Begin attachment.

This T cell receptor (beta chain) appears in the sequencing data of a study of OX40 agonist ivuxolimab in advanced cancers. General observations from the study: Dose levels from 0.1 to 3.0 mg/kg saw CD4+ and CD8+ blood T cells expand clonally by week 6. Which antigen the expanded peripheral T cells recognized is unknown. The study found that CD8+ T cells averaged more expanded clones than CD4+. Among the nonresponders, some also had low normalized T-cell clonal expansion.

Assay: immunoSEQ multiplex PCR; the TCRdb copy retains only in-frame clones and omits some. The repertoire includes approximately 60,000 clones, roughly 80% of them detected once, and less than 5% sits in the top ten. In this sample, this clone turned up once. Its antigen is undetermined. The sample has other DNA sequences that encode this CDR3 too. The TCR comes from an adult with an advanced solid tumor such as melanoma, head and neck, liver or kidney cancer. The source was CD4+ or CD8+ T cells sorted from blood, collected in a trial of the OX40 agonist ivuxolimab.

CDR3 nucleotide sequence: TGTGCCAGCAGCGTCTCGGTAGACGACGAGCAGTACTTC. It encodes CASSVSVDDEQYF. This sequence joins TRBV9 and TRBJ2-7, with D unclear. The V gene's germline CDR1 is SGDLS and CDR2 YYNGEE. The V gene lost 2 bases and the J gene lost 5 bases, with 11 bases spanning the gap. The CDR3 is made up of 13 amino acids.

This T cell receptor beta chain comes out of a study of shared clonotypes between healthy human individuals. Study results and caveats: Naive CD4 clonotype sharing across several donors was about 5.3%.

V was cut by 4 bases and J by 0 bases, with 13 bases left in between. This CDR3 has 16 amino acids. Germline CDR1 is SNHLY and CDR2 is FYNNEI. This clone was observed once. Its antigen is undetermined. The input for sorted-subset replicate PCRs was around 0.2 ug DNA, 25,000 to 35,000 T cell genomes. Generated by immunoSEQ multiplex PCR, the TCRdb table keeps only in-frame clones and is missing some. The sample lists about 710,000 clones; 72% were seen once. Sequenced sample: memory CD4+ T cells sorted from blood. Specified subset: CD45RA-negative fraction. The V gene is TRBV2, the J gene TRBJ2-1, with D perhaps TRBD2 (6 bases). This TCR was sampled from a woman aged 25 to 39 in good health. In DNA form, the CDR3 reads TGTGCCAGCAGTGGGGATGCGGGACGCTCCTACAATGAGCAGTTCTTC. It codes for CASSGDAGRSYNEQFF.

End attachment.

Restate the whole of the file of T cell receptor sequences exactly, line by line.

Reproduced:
This T cell receptor (beta chain) appears in the sequencing data of a study of OX40 agonist ivuxolimab in advanced cancers. General observations from the study: Dose levels from 0.1 to 3.0 mg/kg saw CD4+ and CD8+ blood T cells expand clonally by week 6. Which antigen the expanded peripheral T cells recognized is unknown. The study found that CD8+ T cells averaged more expanded clones than CD4+. Among the nonresponders, some also had low normalized T-cell clonal expansion.

Assay: immunoSEQ multiplex PCR; the TCRdb copy retains only in-frame clones and omits some. The repertoire includes approximately 60,000 clones, roughly 80% of them detected once, and less than 5% sits in the top ten. In this sample, this clone turned up once. Its antigen is undetermined. The sample has other DNA sequences that encode this CDR3 too. The TCR comes from an adult with an advanced solid tumor such as melanoma, head and neck, liver or kidney cancer. The source was CD4+ or CD8+ T cells sorted from blood, collected in a trial of the OX40 agonist ivuxolimab.

CDR3 nucleotide sequence: TGTGCCAGCAGCGTCTCGGTAGACGACGAGCAGTACTTC. It encodes CASSVSVDDEQYF. This sequence joins TRBV9 and TRBJ2-7, with D unclear. The V gene's germline CDR1 is SGDLS and CDR2 YYNGEE. The V gene lost 2 bases and the J gene lost 5 bases, with 11 bases spanning the gap. The CDR3 is made up of 13 amino acids.

This T cell receptor beta chain comes out of a study of shared clonotypes between healthy human individuals. Study results and caveats: Naive CD4 clonotype sharing across several donors was about 5.3%.

V was cut by 4 bases and J by 0 bases, with 13 bases left in between. This CDR3 has 16 amino acids. Germline CDR1 is SNHLY and CDR2 is FYNNEI. This clone was observed once. Its antigen is undetermined. The input for sorted-subset replicate PCRs was around 0.2 ug DNA, 25,000 to 35,000 T cell genomes. Generated by immunoSEQ multiplex PCR, the TCRdb table keeps only in-frame clones and is missing some. The sample lists about 710,000 clones; 72% were seen once. Sequenced sample: memory CD4+ T cells sorted from blood. Specified subset: CD45RA-negative fraction. The V gene is TRBV2, the J gene TRBJ2-1, with D perhaps TRBD2 (6 bases). This TCR was sampled from a woman aged 25 to 39 in good health. In DNA form, the CDR3 reads TGTGCCAGCAGTGGGGATGCGGGACGCTCCTACAATGAGCAGTTCTTC. It codes for CASSGDAGRSYNEQFF.